On Friday 13 July, the Welcome and Opening Ceremony of the fifth-annual Willie Smith’s Huon Valley Mid-Winter Festival, officially starts the three-day festival based on ancient pagan traditions to ensure a successful harvest for the apple orchard.

Huon Valley Mid-Winter Festival is closely connected with the land and pays respect to the valuable contribution of Aboriginal culture and heritage - this year working with the Nayri Niara Good Spirit Festival to create the opening.

“This Welcome and Opening Ceremony invites people to consider the deep holding, guidance and protection offered by Country and by the Aboriginal community who continues to hold in our heart a hope for the healing of all beings,” explains Ruth Langford, an Aboriginal artist coordinating the spectacle.

“In times of darkness it is easy to lose our way and feel disconnected with our source of inspiration.

“Our ceremony is to tend to the flame that burns in our own heart. May we care for our creative passions that connects us with the joys of life. May we kindle the warmth of our hearts and offer that warmth to others when they are feeling cold, lost and alone.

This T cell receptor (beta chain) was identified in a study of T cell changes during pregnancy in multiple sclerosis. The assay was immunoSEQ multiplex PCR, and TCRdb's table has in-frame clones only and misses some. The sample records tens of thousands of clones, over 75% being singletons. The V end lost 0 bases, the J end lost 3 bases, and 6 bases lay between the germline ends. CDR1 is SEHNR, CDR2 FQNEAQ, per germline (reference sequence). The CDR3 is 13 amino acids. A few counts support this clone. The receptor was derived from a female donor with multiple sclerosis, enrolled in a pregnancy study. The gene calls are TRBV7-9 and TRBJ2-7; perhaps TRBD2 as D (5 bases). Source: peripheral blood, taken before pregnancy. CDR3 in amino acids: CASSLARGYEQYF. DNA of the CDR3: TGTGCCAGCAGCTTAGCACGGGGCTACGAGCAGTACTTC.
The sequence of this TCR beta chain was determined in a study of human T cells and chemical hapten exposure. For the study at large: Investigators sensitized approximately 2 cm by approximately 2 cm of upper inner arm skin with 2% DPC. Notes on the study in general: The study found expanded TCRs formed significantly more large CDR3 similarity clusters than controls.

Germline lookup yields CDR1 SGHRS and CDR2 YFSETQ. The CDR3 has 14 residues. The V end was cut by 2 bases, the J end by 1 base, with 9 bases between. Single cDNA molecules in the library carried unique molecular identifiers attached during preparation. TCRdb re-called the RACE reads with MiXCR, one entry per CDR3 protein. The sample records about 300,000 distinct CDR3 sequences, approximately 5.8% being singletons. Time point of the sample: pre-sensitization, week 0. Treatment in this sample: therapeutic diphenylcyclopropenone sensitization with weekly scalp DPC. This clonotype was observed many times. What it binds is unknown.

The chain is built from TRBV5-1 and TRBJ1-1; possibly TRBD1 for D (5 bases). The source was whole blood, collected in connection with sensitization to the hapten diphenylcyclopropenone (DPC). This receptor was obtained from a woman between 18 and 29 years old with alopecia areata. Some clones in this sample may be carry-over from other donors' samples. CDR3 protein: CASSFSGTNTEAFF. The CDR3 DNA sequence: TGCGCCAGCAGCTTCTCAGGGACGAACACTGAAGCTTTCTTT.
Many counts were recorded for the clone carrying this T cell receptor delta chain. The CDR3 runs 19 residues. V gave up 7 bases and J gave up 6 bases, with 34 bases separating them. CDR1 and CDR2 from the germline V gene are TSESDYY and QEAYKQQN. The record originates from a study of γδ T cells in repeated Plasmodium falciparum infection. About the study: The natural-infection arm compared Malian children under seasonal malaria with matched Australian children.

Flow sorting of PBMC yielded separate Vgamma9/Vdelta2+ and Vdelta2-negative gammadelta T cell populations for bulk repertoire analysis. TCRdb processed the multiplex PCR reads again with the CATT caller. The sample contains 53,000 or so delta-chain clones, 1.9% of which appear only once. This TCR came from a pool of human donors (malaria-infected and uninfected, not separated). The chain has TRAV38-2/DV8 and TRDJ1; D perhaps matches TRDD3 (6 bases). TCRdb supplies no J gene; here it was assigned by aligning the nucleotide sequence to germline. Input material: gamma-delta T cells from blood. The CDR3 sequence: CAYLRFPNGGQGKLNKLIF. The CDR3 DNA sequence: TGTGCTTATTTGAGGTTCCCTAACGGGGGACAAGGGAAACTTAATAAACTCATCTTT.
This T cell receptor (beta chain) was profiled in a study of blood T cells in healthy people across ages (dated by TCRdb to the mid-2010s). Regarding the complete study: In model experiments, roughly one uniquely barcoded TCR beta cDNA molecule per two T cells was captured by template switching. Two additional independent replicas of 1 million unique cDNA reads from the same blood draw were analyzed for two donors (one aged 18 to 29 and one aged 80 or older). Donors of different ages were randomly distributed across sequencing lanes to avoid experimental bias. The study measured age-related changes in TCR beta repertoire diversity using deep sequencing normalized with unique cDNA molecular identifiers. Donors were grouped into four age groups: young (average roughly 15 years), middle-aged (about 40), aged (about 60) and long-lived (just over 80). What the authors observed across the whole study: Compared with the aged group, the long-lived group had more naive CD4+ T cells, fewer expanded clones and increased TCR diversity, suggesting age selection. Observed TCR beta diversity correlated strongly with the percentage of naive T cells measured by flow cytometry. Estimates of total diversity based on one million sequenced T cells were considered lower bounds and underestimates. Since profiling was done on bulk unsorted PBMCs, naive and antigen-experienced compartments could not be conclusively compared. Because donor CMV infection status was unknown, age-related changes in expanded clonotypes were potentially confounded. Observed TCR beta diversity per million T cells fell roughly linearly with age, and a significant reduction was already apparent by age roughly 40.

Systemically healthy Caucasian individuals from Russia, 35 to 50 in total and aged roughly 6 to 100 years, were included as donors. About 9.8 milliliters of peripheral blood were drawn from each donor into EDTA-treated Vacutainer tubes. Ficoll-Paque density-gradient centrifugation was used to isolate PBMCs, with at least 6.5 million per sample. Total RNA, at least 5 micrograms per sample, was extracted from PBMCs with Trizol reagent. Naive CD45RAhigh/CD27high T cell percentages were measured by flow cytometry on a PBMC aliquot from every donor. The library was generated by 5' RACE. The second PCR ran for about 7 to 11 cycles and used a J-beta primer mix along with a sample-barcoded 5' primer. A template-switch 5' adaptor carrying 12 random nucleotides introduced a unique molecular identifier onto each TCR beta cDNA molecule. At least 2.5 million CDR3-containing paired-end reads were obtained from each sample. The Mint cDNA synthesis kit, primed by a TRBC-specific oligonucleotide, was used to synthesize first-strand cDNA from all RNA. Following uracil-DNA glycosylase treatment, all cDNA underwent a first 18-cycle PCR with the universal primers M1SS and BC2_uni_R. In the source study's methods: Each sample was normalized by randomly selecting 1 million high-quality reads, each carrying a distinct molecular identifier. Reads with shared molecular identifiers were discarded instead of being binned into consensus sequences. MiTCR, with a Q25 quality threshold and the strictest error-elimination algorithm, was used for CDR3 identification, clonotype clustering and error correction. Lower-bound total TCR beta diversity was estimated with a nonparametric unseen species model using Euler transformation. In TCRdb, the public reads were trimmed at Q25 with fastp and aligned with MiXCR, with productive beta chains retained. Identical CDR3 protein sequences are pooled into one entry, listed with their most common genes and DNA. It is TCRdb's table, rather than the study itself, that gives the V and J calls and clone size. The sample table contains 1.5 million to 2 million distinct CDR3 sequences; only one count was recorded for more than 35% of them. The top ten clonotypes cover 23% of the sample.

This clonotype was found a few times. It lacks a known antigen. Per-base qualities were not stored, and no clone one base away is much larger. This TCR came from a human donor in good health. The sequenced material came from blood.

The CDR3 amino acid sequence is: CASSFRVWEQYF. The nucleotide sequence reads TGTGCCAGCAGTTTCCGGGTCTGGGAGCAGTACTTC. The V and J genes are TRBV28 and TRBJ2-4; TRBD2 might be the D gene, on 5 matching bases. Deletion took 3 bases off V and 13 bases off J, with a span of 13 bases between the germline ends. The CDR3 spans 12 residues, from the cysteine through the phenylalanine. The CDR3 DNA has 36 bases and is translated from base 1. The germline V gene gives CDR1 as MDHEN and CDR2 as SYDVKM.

“We offer this ceremony to hold in the warmth of our hearts those who, over this winter, have experienced loss, grief and isolation. May our internal flame burn brightly.”

The ceremony will be concluded with the burning of the 13m-tall Big Willie, a highlight of the festival for patrons.

Flaming arrows will be shot into the effigy and as it burns, so too will any bad spirits and negative energy - making way for new growth and fresh starts.

“The opening night of the festival has a wonderful warmth with a true sense of community connection,” Festival organiser Krystal Cox said.

“Thousands of locals and tourists will embrace the cold and dark of winter to warm their hearts and souls with this opening ceremony before settling in around the fire pots for a night of amazing local food, the best Tasmanian cider, wine and beer and some other worldly musical acts who will fire up the night.”